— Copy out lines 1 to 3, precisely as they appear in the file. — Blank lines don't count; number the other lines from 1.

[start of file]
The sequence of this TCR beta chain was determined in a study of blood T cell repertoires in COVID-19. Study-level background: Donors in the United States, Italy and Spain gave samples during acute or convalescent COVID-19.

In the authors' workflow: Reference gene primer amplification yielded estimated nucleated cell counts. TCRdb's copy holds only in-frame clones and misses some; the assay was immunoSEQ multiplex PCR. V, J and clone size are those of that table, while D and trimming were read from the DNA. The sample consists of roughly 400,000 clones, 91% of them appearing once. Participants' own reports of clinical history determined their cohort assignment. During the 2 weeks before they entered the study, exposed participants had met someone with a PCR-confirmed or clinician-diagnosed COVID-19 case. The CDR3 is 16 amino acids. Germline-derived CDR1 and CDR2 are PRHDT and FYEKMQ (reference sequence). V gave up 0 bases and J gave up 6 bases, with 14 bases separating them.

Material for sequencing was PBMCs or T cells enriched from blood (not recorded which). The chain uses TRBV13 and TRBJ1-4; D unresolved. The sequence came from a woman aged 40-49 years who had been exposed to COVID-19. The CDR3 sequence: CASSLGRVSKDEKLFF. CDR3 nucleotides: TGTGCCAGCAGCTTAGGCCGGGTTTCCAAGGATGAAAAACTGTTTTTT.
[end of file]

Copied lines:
The sequence of this TCR beta chain was determined in a study of blood T cell repertoires in COVID-19. Study-level background: Donors in the United States, Italy and Spain gave samples during acute or convalescent COVID-19.

In the authors' workflow: Reference gene primer amplification yielded estimated nucleated cell counts. TCRdb's copy holds only in-frame clones and misses some; the assay was immunoSEQ multiplex PCR. V, J and clone size are those of that table, while D and trimming were read from the DNA. The sample consists of roughly 400,000 clones, 91% of them appearing once. Participants' own reports of clinical history determined their cohort assignment. During the 2 weeks before they entered the study, exposed participants had met someone with a PCR-confirmed or clinician-diagnosed COVID-19 case. The CDR3 is 16 amino acids. Germline-derived CDR1 and CDR2 are PRHDT and FYEKMQ (reference sequence). V gave up 0 bases and J gave up 6 bases, with 14 bases separating them.

Material for sequencing was PBMCs or T cells enriched from blood (not recorded which). The chain uses TRBV13 and TRBJ1-4; D unresolved. The sequence came from a woman aged 40-49 years who had been exposed to COVID-19. The CDR3 sequence: CASSLGRVSKDEKLFF. CDR3 nucleotides: TGTGCCAGCAGCTTAGGCCGGGTTTCCAAGGATGAAAAACTGTTTTTT.